Commentary: What’s at stake in the Chicago teachers strike?
Twenty-five thousand Chicago teachers, members of the Chicago Teachers Union, are on strike.
Chicago Mayor Rahm Emanuel portrays the action as “a strike of choice” that victimizes parents and children. Union president Karen Lewis responds that they hoped to avoid a strike but the actions of Emanuel and the Board of Education left them little choice.
This is not an ordinary strike, but a confrontation between two competing visions of what public schools need.
As in Philadelphia, an underfunded, deficit-ridden school district is pressing for “reforms” that it claims will improve education, namely a longer school day, teacher evaluations that rely significantly on students’ standardized test scores, and rolling back job-security protections.
As in Philadelphia, the Chicago school board has closed schools, cut instructional and support services, and turned over schools to charter organizations and private interests.
In the current contract talks, the CTU has made improving public schools a cutting-edge issue, calling for smaller class size, more nurses, counselors and librarians, expanded art and music instruction, and more. All the things that Rahm Emanuel’s children get at the private school they attend. CTU leaders contend that all children deserve these things, and that is what the strike is about.
Illinois lawmakers over the years have restricted the scope of bargaining and recently thought they had eliminated the right to strike by passing a law requiring 75 percent of the membership to vote to authorize a strike. The CTU has responded by making their contract campaign about “what students deserve.” Ninety percent of their members voted to authorize a strike, an unprecedented showing of solidarity.
The current CTU leadership is rooted in CORE, the Caucus of Rank-and-File Educators. Before winning leadership in 2010, CORE organized alliances with parents and the community over school closings. The union has a 10-point program and a 46-page report that calls for comprehensive reforms that could transform public education. The group’s vision is in stark contrast to the school privatization and austerity program marketed by corporate school reformers. Some high points are:
Lower class size. Chicago has one of the largest class sizes in the state, and Rahm Emanuel has threatened to increase class size to 55. The union, along with many advocates, argues that lower class size will bolster student learning.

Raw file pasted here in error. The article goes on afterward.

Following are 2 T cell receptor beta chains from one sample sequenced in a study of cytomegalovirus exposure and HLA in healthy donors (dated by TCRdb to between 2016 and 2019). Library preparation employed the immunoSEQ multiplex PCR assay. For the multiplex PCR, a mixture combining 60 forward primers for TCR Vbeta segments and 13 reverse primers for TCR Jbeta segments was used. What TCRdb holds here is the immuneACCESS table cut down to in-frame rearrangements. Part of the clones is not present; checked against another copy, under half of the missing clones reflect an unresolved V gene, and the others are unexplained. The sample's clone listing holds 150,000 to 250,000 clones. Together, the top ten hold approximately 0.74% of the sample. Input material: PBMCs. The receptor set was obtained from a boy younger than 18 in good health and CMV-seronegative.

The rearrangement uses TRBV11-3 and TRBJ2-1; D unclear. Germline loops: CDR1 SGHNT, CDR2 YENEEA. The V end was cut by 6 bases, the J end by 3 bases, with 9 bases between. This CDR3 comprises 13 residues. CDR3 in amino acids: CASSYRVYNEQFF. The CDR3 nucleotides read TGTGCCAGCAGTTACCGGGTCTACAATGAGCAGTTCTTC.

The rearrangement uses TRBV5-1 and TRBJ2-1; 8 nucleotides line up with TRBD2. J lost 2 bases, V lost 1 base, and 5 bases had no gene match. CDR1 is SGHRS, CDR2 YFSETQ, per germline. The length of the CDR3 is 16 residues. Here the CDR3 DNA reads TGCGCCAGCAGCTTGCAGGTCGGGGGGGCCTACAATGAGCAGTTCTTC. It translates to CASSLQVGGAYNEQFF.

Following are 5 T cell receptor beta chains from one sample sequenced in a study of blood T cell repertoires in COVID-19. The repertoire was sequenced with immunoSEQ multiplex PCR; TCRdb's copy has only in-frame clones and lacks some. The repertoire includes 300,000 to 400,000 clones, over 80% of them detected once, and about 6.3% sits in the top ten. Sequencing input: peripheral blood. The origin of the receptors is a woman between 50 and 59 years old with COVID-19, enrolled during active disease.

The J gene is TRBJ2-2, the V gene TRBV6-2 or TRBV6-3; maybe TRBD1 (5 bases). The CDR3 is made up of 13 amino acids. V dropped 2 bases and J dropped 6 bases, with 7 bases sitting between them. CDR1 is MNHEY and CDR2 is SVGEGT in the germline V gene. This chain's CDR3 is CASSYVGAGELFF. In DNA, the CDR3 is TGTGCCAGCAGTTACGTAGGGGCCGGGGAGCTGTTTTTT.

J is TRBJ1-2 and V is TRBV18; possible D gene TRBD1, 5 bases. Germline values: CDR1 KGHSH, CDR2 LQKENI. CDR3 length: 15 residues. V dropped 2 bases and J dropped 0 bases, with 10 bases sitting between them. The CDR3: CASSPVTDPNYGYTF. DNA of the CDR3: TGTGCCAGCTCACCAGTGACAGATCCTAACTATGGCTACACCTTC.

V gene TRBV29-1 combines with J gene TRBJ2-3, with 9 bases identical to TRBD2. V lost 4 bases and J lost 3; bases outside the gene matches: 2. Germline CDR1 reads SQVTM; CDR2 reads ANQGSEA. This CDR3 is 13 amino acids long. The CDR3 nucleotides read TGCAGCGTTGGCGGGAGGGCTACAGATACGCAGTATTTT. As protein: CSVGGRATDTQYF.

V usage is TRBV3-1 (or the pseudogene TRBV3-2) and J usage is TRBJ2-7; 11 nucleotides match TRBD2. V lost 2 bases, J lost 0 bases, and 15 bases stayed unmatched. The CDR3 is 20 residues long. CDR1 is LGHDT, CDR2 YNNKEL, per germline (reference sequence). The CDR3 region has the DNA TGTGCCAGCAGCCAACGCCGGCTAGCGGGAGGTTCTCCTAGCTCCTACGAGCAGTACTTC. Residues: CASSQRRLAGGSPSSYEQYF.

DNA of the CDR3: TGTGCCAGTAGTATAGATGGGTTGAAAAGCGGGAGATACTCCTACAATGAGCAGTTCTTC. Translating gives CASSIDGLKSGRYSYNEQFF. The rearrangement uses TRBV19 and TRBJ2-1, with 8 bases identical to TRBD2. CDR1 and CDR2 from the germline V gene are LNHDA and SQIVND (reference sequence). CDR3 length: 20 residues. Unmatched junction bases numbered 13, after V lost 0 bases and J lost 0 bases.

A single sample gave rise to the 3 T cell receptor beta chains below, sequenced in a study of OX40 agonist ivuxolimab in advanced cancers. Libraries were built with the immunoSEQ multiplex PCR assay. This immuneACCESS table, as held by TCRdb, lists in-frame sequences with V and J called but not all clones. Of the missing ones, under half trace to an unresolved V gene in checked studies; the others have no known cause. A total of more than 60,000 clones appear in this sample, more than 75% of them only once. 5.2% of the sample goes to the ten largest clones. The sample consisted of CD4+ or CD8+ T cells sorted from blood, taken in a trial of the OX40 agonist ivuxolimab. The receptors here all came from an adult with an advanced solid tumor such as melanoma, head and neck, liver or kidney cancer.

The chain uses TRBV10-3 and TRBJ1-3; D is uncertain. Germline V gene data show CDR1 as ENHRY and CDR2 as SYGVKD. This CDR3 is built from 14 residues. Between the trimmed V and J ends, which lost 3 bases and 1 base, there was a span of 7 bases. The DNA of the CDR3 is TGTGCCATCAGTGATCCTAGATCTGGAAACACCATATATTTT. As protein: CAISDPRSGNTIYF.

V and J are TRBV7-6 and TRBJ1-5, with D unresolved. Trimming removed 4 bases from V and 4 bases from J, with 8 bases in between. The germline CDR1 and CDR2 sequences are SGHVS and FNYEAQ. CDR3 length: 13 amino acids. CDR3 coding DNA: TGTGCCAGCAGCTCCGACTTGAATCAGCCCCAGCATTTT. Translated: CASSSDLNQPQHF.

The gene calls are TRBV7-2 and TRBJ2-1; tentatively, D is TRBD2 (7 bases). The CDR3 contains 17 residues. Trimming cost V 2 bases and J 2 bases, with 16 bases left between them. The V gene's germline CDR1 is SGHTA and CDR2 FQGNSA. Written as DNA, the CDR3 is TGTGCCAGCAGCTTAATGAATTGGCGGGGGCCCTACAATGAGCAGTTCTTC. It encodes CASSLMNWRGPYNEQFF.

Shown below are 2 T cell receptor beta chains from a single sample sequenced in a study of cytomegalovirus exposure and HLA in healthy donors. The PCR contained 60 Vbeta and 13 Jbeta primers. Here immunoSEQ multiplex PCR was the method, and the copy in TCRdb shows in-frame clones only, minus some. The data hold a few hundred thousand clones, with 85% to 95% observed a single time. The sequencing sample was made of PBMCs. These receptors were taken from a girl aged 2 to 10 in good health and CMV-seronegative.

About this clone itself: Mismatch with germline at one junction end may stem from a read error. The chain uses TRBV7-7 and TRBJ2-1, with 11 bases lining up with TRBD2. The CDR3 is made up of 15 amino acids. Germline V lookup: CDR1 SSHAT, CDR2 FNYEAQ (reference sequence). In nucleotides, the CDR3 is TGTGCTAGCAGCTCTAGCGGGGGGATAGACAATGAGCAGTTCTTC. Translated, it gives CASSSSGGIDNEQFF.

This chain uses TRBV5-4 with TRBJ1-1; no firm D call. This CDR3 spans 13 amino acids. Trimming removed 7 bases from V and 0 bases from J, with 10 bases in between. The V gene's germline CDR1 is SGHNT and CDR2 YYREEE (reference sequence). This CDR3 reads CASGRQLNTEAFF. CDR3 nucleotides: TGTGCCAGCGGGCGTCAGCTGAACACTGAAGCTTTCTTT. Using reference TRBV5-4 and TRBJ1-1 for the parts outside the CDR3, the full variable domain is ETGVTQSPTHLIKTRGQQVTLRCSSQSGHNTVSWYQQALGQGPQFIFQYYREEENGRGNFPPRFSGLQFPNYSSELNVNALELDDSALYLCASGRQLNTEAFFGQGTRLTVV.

Educate the whole child – Fund libraries, gym, the arts, and a rich curriculum, as well as early childhood education for all, robust wraparound services and improved services for special needs students.
Address the racial and class inequity in the system – The CTU characterizes the racial and economic segregation that pervades the system, along with the harsh discipline policies in high-poverty schools, as “apartheid-like.”
Treat teachers as professionals with appropriate compensation, time for collaboration, and greater autonomy.
Partner with parents. The union calls for parents to be respected as partners at every level including school decision making. CTU calls for “renewed support and respect for” Local School Councils.
Full funding. CTU believes there is no excuse for failing to fund schools. It has challenged the Board of Education’s claims that there is no money.
The CTU has made this point in the streets. This spring, 4,000 union members joined thousands more supporters who marched on Chicago’s Mercantile Exchange to protest the $77 million-a-year subsidy the derivatives market receives from the state. The union has also cited the $250 million in tax dollars pumped into development projects that primarily serve downtown corporate and business interests as potential revenues to close the $665 million budget deficit. The union’s program includes demands for ending corporate subsidies and tax loopholes, and a progressive formula for allotting state aid.
The corporate media has focused on money as the issue and, of course, money is never absent from any contract negotiation. The board rescinded a 4 percent raise last year and seeks to cut benefits. However, according to CTU President Karen Lewis, the two sides were very close to agreeing on compensation, but she also insists that action on a range of issues related to education needs to be addressed.
Job security is clearly a critical issue. The state’s new teacher evaluation law could cost 28 percent of teachers their jobs within the next two years, according to CTU vice president Jesse Sharkey. The fate of teachers in schools slated for closing is another major issue.
Although cynics will dismiss the reform platform of the CTU as window dressing for teachers pursuing their own narrow interests, others, myself included, will argue that the CTU understands that its fate is bound up with the fight of Chicago’s working class and oppressed communities for equal education.
Philadelphia’s school crisis has its own unique characteristics, but the core issues are largely the same. The SRC, advised by the Boston Consulting Group and supported by local corporate interests, wants to blame teachers and unions for the problems that our schools face while they continue to slash the budget and privatize schools, targeting low-income communities of color.
We can learn from the struggle in Chicago. Our union can learn from the way the CTU has organized from the ground up, creating a broad, democratic structure. All of us, parents, students, community activists and educators, can learn from the persistent activism of the labor-community alliance in Chicago. The school reform program advocated by the union can inform our efforts to develop an alternative to the SRC-Corbett plan.
For all these reasons we need to demonstrate support for the CTU, and we need to follow their example.